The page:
Tag Archives | Student Jobs

Students Receive Support Grants for Summer Internships

The UNC Center for Media Law and Policy has awarded $1,000 summer grants to two students in the center’s dual-degree program.

The grants went to Natasha Duarte and Kevin Delaney to support their summer internships. Kevin will be at the Reporters Committee for Freedom of the Press in Arlington, Va.  Natasha will be at the Electronic Privacy Information Center (EPIC) in Washington, D.C., working in the Internet Public Interest Opportunities Program.

The media law center grant program, which is in its second year, supports journalism and law students doing unpaid and low-paying summer internships in the field of media law and policy.  In conjunction with a similar program at the law school, the center ensures that each student has at least $5,000 in summer pay.

Students in the dual-degree program earn both a J.D. and a master’s in journalism.

Congratulations to Natasha and Kevin!

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A UNC Student’s Summer Experience at the Chilling Effects Clearinghouse, a Project of the Berkman Center for Internet and Society

Berkman Center LogoLet me start by saying that I really like information. Numbers, lists, facts, data, trivia. I like them all. I’m an information junkie. I also happen to love the First Amendment. Given this, it’s not surprising that I was so excited to spend this past summer interning with the Chilling Effects Clearinghouse at the Berkman Center for Internet & Society. Chilling Effects collects threats to free expression online, mostly in the form of DMCA take-down notices and similar intellectual property infringement claims, although Chilling Effects receives notices of other threats to free speech as well. All of that information is compiled into a searchable database. Being able to work with Chilling Effects, to explore this database, and to see “under the hood” was a great way to combine my interest in data with my passion for the First Amendment.

The summer was jumpstarted with a joint project involving myself and the two other Chilling Effects interns. Our task was to track down questionable trademark infringement claims in the database. We sorted through hundreds of these claims, looking to see if the people who filed them had concerns beyond trademark infringement — for example, someone whose real issue might be closer to a defamation claim than a trademark claim, but the latter might more quickly and effectively take down the content in question, since defamation claims can be costly to pursue and difficult to win. In other words, we scoured the database looking at potentially fraudulent trademark infringement claims that were being used to stifle free expression online. Once we wrapped up our search we worked with Jeff Hermes at the Digital Media Law Project to turn our findings into content for a presentation he was giving. One of the best parts of summer at the Berkman Center was a project like this one because I got to work with the other interns, all of whom were passionate, curious, and eager to spend the summer researching and working on a variety of Berkman projects.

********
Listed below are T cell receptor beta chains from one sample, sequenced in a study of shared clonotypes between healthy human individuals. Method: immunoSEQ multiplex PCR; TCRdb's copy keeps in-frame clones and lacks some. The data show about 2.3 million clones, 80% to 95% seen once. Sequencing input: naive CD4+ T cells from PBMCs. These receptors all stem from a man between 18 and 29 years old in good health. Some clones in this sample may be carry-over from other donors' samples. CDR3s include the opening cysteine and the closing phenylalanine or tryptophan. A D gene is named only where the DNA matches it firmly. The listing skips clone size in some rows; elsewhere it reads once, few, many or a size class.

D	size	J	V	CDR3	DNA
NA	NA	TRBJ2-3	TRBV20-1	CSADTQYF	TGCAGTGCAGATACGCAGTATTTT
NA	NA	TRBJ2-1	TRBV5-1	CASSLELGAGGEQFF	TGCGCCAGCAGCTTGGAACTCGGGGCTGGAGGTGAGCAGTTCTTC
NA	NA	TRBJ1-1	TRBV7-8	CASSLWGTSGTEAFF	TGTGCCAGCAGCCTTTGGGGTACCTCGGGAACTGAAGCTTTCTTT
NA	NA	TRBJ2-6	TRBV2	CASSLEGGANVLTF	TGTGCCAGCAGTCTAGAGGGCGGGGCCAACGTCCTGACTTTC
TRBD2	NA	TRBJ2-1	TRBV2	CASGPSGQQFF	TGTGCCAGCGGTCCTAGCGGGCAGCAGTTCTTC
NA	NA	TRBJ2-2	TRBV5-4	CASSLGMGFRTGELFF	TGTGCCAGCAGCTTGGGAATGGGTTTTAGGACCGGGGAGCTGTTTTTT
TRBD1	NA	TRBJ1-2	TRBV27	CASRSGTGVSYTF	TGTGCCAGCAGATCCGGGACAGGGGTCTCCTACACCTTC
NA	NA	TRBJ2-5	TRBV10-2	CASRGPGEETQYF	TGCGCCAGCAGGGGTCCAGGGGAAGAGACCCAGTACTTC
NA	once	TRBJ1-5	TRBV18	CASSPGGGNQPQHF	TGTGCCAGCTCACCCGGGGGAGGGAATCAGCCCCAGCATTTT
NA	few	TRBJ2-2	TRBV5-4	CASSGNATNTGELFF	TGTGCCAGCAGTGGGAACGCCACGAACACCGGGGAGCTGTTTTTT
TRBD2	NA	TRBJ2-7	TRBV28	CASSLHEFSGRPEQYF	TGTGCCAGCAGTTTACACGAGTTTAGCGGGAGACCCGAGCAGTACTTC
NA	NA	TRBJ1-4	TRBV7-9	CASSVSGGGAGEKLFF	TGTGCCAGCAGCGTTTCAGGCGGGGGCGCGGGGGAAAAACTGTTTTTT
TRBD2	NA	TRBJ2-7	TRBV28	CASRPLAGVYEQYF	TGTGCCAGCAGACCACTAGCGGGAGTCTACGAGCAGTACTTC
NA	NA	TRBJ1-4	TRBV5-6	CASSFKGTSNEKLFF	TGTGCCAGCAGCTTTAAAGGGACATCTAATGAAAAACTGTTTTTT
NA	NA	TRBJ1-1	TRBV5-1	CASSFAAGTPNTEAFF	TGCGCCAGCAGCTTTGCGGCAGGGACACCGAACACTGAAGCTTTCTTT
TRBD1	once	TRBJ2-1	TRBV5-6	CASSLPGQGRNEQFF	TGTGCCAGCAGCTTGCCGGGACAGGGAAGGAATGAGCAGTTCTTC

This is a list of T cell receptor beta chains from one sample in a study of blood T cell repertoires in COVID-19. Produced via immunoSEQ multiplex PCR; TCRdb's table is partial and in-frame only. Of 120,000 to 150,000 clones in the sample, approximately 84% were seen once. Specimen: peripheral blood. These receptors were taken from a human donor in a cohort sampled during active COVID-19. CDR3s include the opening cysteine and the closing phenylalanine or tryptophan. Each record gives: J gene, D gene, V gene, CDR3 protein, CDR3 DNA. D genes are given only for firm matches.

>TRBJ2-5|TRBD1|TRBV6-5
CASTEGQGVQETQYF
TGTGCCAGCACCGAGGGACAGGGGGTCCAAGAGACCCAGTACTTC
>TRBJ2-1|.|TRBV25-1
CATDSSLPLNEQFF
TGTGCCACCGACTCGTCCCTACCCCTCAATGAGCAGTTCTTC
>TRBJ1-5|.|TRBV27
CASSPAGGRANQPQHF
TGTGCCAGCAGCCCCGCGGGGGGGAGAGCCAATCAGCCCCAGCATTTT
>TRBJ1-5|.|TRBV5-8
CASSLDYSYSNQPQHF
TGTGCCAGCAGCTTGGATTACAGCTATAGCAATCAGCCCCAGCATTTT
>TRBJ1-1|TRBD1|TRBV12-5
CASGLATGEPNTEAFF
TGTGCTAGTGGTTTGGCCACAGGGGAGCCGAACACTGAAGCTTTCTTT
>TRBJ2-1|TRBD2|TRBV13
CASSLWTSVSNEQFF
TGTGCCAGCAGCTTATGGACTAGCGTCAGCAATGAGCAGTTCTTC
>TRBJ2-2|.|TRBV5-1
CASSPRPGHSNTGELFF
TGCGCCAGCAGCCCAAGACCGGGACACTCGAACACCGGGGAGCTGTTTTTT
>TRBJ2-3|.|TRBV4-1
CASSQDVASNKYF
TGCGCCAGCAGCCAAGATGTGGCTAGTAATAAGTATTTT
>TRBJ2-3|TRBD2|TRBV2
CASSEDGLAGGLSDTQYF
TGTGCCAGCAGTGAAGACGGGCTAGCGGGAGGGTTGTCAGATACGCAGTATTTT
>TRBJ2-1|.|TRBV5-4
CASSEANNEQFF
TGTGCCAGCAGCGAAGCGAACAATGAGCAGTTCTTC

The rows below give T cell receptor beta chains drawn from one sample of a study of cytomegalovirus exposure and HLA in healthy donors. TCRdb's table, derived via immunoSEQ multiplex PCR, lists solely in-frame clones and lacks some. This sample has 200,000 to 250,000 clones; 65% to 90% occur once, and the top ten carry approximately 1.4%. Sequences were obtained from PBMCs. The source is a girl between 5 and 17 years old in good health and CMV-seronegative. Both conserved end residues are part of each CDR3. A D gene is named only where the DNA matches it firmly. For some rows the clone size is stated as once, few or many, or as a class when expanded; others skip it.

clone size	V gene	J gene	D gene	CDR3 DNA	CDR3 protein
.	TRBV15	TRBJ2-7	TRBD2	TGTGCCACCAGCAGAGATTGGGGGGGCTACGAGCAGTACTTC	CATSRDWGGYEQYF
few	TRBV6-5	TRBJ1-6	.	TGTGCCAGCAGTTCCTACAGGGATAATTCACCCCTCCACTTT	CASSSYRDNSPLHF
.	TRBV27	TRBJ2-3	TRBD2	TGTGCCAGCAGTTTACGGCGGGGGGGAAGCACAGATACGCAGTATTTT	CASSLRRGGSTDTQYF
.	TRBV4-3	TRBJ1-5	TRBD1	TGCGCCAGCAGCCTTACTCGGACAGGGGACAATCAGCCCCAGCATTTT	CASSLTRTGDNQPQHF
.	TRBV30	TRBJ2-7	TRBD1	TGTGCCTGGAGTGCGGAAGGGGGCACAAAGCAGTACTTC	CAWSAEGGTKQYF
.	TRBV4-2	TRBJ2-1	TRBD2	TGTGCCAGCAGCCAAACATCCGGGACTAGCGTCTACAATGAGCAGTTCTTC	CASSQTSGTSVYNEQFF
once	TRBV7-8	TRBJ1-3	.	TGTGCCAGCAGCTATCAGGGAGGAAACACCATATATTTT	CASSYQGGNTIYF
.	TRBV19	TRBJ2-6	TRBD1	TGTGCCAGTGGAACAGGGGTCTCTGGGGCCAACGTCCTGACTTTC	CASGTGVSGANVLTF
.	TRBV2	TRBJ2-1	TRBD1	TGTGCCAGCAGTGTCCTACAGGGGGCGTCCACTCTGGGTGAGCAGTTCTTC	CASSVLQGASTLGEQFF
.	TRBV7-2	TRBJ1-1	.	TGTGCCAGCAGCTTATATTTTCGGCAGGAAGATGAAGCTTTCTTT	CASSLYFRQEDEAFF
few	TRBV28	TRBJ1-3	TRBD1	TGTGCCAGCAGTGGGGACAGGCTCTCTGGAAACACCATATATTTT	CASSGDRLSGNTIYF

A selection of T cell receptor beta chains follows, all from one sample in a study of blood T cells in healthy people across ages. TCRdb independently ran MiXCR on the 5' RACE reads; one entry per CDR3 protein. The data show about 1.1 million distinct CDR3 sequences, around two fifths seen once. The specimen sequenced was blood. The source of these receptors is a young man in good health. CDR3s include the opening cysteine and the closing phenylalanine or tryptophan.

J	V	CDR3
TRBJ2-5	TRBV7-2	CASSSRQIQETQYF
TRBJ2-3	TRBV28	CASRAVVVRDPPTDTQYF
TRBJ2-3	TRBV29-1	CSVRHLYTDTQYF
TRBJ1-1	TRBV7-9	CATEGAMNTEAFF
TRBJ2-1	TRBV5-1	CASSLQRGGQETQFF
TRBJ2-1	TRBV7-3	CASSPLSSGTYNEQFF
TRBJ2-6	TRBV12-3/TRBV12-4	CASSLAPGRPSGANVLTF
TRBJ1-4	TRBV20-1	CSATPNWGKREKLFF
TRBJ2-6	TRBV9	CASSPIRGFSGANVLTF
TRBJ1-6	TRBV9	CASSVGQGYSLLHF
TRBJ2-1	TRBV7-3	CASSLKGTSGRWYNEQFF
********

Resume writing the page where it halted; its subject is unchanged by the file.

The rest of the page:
On top of working with these great people, interns attended weekly presentations by leaders in the technology and policy fields. One week we got to hear from NYU privacy scholar Helen Nissenbaum, who spoke about transparency and privacy issues in accessing online court records. Earlier in the summer many of us attended a book launch for ReWire: Digital Cosmopolitans in the Age of Connection by Ethan Zuckerman of the MIT Center for Civic Media. But perhaps the most fun “intern hour” was an interactive demonstration of Google Glass. We might have looked ridiculous, but we loved being among the first to check out this new wearable computing technology.

The summer flew by. When news broke about the NSA’s PRISM program, I started reading everything I could about the issue and turned my research into a blog post featuring a timeline of Edward Snowden’s leaks and related news about the program. The best part about the blogging for Chilling Effects was that I got to use the Chilling Effects database to add color, facts, and figures to the stories that were already out there. For example, when Twitter released it’s annual Transparency Report in July, I combined their reported data with information stored in the Chilling Effects database. By layering the Chilling Effects’ data on top of Twitter’s, it was easy to start to see the bigger picture for how Twitter handles attempts by countries to censor tweets or account holders.